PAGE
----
Top StoriesSC Dismisses Challenge Against Delhi HC Decision Holding That Widow’s Right To Compensation For Husband’s Death Will Not Abate After Re-Marriage Mehal Jain9 April 2021 10:40 PMShare This – xThe SC dismissed the SLP ‘in peculiar circumstances of the case’The Supreme Court has affirmed a Delhi High Court decision that a widow’s right to claim compensation under the Motor Vehicles Act for the death of her husband in a motor vehicle accident will not abate on her re-marriage.By dismissing the SLP against the Delhi High Court decision, the Supreme Court has affirmed that the right of a widow to claim compensation on account of death of her…Your free access to Live Law has expiredTo read the article, get a premium account.Your Subscription Supports Independent JournalismSubscription starts from ₹ 599+GST (For 6 Months)View PlansPremium account gives you:Unlimited access to Live Law Archives, Weekly/Monthly Digest, Exclusive Notifications, Comments.Reading experience of Ad Free Version, Petition Copies, Judgement/Order Copies.Subscribe NowAlready a subscriber?LoginThe Supreme Court has affirmed a Delhi High Court decision that a widow’s right to claim compensation under the Motor Vehicles Act for the death of her husband in a motor vehicle accident will not abate on her re-marriage.By dismissing the SLP against the Delhi High Court decision, the Supreme Court has affirmed that the right of a widow to claim compensation on account of death of her husband due to motor vehicle accident will not abate on remarriage and that she was entitled to equal share as the parents of the deceased for ‘loss of dependency’. The bench of Justices L. Nageswara Rao and Vineet Saran was hearing an SLP, at the instance of the widow’s in-laws, challenging the December 2019 judgment of the Delhi High Court in which it was held that re-marriage of a widow has nothing to do with her right and claim for compensation, for the loss which accrued to her on account of the unnatural demise of her husband.Senior Counsel Siddharth Dave, for the petitioners/in-laws, argued that the High Court order is bad in law and needs to be set aside on the grounds that a widow is not entitled for compensation after remarriage.He submitted that in accordance with the judgment of the top court titled “Anju Mukhi & Anr. vs. Satish K. Bhatia & Ors. [2010 (15) SCC 630], the respondent/widow cannot be treated as a dependent of the deceased after re-marriage. In the said case, it was observed that the main purpose of the Motor Vehicles Act is to award compensation for loss of income on the death of a person. “On remarriage there is no longer a loss of income. Now the dependency has shifted on to the new husband. Therefore, we are in agreement with the High Court that after remarriage a widow would not be entitled to any compensation”, it was ruled in that case.For the respondent/widow, Senior Advocate Gopal Sankarnarayan, briefed by Advocate Siddhant Sharma, advanced that a second marriage does not abate a widow’s claim to compensation for the ‘loss of dependency’. It was also argued that the views taken by various High Courts in similar matters ought to be given due weight while deciding the issue. Reliance was placed on a 2020 judgment of the Kerala High Court holding that while computing compensation for dependency of a widow, upon the death of her husband, under Section 166 of the Motor Vehicles Act, her remarriage shall not be a decisive factor; that the loss of dependency consequent to the death of the husband does not cease merely because she has remarried or become self-reliant. Mr. Sankaranarayanan pointed out that before the High Court, the Petitioners had indicated their no-objection to the widow being given an equal share, and that the present SLP was a belated and a motivated one.Finally, the Apex Court dismissed the SLP, observing, “In the peculiar facts and circumstances of this case, we are not inclined to interfere in this matter”In the instant case, the MACT had awarded Rs. 1,68,39,642/- along with interest in favour of the deceased’s claimants, i.e., his widow and his parents. However, the widow had been apportioned only Rs. 3,91,054.47/-. The Delhi High Court noted that the Tribunal had not compensated the wife for “loss of love and affection” and “loss of consortium”. “There is no persuasive reason stated in the impugned order for the starkly disproportionate apportionment against the widow,” Justice Najmi Waziri had remarked.The High Court had directed that the widow was entitled to equal, i.e., 1/3rd share of the awarded amount of Rs. 1,68,39,642/-. Thus, she was granted Rs. 56,13,214/- compensation, on the following reasoning, “The calculation of loss of dependency was on the basis of her dependency on her deceased husband; her loss is equal to the loss of dependency suffered by her parents-in-law. Her decision to re-marry was entirely her personal choice, over which nobody can have any say. Her right to claim compensation crystallized upon her husband’s life being tragically snatched away in the motor accident. Therefore, simply because she has now re-married, her claim does not abate or lessen. Who can judge whether the second marriage was not a compromise because of her personal circumstances and whether it would have the same value emotionally and psychologically as the first marriage. Her entitlement fructified when the dependency was calculated. Therefore as an aggrieved widow, she would be entitled to a share of compensation apropos ‘loss of dependency’ of equal amount to her parents-in-law, who had lost their son”The Petition has been filed b y AOR Sayid Marzook Bafaki. Senior Advocate Sidharth Dave is assisted by Advocate Mushtaq SalimClick here to download the OrderSubscribe to LiveLaw, enjoy Ad free version and other unlimited features, just INR 599 Click here to Subscribe. All payment options available.loading….Next Story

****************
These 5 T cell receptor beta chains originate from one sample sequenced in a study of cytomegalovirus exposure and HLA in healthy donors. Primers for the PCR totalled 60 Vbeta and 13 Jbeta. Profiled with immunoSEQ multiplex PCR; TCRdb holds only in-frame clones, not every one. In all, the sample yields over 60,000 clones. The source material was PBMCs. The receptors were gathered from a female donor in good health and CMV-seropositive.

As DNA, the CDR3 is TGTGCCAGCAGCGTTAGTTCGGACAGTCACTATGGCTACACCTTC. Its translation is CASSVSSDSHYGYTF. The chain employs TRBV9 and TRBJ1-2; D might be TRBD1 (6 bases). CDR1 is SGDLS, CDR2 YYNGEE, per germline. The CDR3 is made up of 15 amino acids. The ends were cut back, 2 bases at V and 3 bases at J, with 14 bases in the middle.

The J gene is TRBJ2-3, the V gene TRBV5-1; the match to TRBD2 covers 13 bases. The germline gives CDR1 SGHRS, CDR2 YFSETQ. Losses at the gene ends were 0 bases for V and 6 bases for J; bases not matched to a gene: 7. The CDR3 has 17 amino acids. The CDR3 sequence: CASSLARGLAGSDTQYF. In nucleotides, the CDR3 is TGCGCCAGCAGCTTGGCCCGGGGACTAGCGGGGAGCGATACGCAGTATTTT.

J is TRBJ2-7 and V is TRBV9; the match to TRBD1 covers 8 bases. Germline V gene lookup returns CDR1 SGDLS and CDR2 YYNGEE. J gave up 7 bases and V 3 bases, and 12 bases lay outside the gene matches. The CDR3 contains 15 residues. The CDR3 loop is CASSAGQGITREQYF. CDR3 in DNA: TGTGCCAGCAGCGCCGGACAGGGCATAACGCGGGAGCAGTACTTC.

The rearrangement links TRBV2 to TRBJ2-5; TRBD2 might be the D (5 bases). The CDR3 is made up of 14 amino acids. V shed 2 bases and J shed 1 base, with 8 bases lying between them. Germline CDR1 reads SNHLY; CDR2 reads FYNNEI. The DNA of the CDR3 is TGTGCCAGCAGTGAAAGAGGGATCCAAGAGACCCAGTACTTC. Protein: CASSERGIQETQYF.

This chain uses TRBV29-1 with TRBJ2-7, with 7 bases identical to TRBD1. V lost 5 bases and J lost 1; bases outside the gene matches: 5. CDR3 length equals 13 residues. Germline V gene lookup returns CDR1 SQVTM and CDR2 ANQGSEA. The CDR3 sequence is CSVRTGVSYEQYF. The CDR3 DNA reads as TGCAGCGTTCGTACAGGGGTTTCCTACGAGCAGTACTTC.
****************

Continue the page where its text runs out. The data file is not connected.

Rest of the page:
Harvard senior James McAuley was recently named a Marshall Scholar, a prestigious award that will allow him to study for two years at a university of his choice in the United Kingdom, likely in his case at the University of Oxford.A history and literature concentrator who lives in Currier House, McAuley is one of 36 students nationwide to receive a Marshall Scholarship, and the 250th from Harvard in the history of the awards. He plans to pursue a D.Phil. in Modern European history, which would continue his current undergraduate work on American engagement with Vichy France.“It’s a tremendous opportunity,” McAuley said of the chance to study at Oxford. “Some of the best academics in the field that I’m interested in are there, so I felt like this was the best next step I could take.”In his time at Harvard, McAuley has served as a research assistant to both Doris Kearns Goodwin and Louis Menand, the Anne T. and Robert M. Bass Professor of English. He has also been an editorial intern at The New Yorker, worked at the International Herald Tribune in Paris, and served as editorial chairman of the Harvard Crimson.The study of history, McAuley said, offers the rare opportunity not only to understand the past, but through that understanding to become a positive agent in one’s own time.“I think that what’s most interesting to me about Vichy France is that you had this ostensibly free zone where individuals chose to succumb to their own opportunistic tendencies and collaborate with the Nazis to get a better future, or to resist,” McAuley said. “In that sense, it’s a fascinating look into human nature, and it raises the question of what we would do in those circumstances.”In his thesis, McAuley focuses on the diplomats who served in Vichy France, particularly on one Spanish official, Eduardo Propper de Callejón, who effectively sacrificed his career to issue thousands of escape visas for Jews and other “so-called undesirables.”By comparison, McAuley said, other diplomats, including those from the United States, “either refused or were incapable of seeing the truth of what was going on.”“It’s interesting to me to compare both types,” McAuley said. “The one who, for some incredible reason, was able to see what was happening and to act as we all hope we would — to become a positive agent in his time — and the others who were just along for the ride. I think it’s a very interesting question.”The awards were created in 1953 to commemorate U.S. aid to Europe after World War II under the Marshall Plan. As many as 40 promising scholars and likely future leaders in their fields are selected from across the United States each year to receive the awards.